A New Look on The Hunger Games

The Hunger Games is a trilogy that takes place in Panem, which is a country with 12 districts that are controlled by the Capitol.  Panem used to have a 13th district, but the Capitol destroyed it after the people in the 13th district rebelled.  As a result, every year one boy and one girl between the ages of 12 and 18 from each district are chosen to compete in the Hunger Games.  These participants are known as tributes, and they must kill one another in an outdoor arena until only one winner is left standing.

Before taking this class, I wouldn’t have paid attention to the fact that these tributes are basically each district’s sacrifice in order to maintain “peace” for Panem.  But now, that’s the first thing that comes to mind.  Some tributes, known as Careers, will voluntarily offer themselves for the games because they were trained for them from an early age.  But do they consider themselves as some sort of martyrs?  Or is this some sort of twisted suicide? I know there is a lot of fame and benefits that come from winning the games, but these children are basically offering themselves up as a sort of sacrifice.  But for what? Panem doesn’t need to use children to keep peace, but the president thought that it would be the most effective way.  This is even shown in reality because we are more outraged or sympathetic or empathetic when children are killed, sacrificed, hurt, or abused than adults.  If our children’s lives were at stake, I can see people either causing an uprising or complying to the whoever is in power.  Children evoke stronger emotions and opinions than any other age group.  I would assume it’s because they are seen as powerless and naive, but there’s nothing powerless or naive about the tributes.

The tributes make me wonder why some of them are excited about the games while others fear them.  I understand the fear more than being excited.  I don’t think I could ever be excited about sacrificing my own life for a competition that falsely promotes peace and forces me to kill others if I want to stay alive.  I really enjoyed the trilogy (both the books, and so far the movies!), but I definitely see them in a different perspective now.

One response to “A New Look on The Hunger Games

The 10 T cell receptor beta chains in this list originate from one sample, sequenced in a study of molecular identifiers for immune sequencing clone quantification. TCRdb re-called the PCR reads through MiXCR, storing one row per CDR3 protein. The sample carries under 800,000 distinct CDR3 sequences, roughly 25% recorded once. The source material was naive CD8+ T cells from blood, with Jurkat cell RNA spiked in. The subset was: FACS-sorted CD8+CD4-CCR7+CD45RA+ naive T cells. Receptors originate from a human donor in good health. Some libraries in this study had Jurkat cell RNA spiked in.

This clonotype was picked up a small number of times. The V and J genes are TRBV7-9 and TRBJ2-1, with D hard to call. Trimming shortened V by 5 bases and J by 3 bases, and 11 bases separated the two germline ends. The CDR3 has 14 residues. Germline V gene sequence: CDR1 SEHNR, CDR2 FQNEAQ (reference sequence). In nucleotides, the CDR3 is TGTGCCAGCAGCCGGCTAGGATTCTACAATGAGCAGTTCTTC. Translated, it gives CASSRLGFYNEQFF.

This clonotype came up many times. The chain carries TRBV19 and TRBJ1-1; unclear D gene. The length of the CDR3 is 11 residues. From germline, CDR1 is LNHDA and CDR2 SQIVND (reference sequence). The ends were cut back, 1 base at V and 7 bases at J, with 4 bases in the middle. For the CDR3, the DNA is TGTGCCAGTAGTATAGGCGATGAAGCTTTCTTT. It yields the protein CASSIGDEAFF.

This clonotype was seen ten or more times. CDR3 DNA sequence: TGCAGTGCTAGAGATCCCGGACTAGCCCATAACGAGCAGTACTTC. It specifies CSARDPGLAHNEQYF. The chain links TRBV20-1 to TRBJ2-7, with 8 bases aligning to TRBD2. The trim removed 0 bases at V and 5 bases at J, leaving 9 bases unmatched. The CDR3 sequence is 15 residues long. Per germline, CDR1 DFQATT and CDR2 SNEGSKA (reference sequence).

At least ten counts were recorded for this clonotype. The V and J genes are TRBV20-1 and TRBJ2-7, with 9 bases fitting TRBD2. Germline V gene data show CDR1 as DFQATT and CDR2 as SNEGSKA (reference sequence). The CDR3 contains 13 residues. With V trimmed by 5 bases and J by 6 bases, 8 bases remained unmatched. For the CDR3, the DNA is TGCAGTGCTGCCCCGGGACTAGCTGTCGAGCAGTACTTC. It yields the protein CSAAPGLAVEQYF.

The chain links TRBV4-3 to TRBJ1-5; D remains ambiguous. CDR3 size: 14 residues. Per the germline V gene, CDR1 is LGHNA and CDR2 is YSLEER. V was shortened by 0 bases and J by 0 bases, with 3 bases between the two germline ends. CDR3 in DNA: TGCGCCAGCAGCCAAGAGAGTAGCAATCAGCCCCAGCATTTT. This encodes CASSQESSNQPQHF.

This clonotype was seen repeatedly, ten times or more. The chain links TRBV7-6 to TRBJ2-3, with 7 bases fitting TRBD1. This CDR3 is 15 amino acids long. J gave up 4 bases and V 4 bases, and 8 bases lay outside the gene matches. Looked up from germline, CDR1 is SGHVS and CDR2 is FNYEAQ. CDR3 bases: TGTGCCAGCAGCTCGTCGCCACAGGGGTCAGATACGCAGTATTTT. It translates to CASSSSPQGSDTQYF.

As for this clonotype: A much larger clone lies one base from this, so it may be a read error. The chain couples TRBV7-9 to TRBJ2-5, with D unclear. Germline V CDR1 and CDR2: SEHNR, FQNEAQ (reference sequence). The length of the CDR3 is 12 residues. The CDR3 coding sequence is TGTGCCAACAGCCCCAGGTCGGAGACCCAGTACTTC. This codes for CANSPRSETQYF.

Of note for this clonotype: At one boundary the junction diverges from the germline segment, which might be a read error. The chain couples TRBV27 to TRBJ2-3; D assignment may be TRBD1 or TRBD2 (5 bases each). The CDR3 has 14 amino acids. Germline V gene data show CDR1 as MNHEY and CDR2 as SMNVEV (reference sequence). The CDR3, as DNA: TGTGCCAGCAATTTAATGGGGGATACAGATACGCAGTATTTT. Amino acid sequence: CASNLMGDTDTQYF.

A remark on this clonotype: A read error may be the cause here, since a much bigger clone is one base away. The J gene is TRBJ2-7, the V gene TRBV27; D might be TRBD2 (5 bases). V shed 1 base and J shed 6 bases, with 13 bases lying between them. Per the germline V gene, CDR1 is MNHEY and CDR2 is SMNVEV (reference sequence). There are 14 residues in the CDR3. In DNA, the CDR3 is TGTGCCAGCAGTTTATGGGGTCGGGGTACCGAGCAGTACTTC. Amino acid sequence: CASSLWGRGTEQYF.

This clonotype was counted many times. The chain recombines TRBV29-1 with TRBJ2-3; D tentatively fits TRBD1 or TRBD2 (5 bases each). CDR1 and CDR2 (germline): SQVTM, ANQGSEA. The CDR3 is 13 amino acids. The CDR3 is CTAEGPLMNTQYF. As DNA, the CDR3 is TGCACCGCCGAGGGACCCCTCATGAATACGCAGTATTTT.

1. It seems like Jane is raising the issue of the logic of sacrifice. I’m not sure where this has been theorized in anthropological literature, but we can certainly look to the van Gennep/Turner analysis of ritual to get a piece of the framework to do an analysis of “The Hunger Games” in an anthropological spirit. Clearly, the young people selected for the games exit their current social position for a period of preparation (education) to enter the new social position of a game competitor. And, if I remember the film (I saw the first half of it on trans-Atlantic flight–so, free drinks), the entire country enters a period of carnival during the games–the games themselves an epitome of anti-structure in which one is expected to kill rather than help one’s country(wo)men. We might also think of Durkheim’s analysis of totems in “The Elementary forms of the Religious Life”. The totem is the center of ritual attention and is ultimately equated with society itself. If we read hunger games’ participants as national sacrifices, they may play a totem like role in the ritual of the games. I also remember, however, feeling annoyed with the film during my flight thinking that it didn’t really make sense how these “sacrifices” were supposed to translate into national unity. Ultimately, I asked for another scotch and watched Wallace and Gromit instead. But, properly fleshed out, it might serve as a nice example of the logics of ritual and sacrifice.

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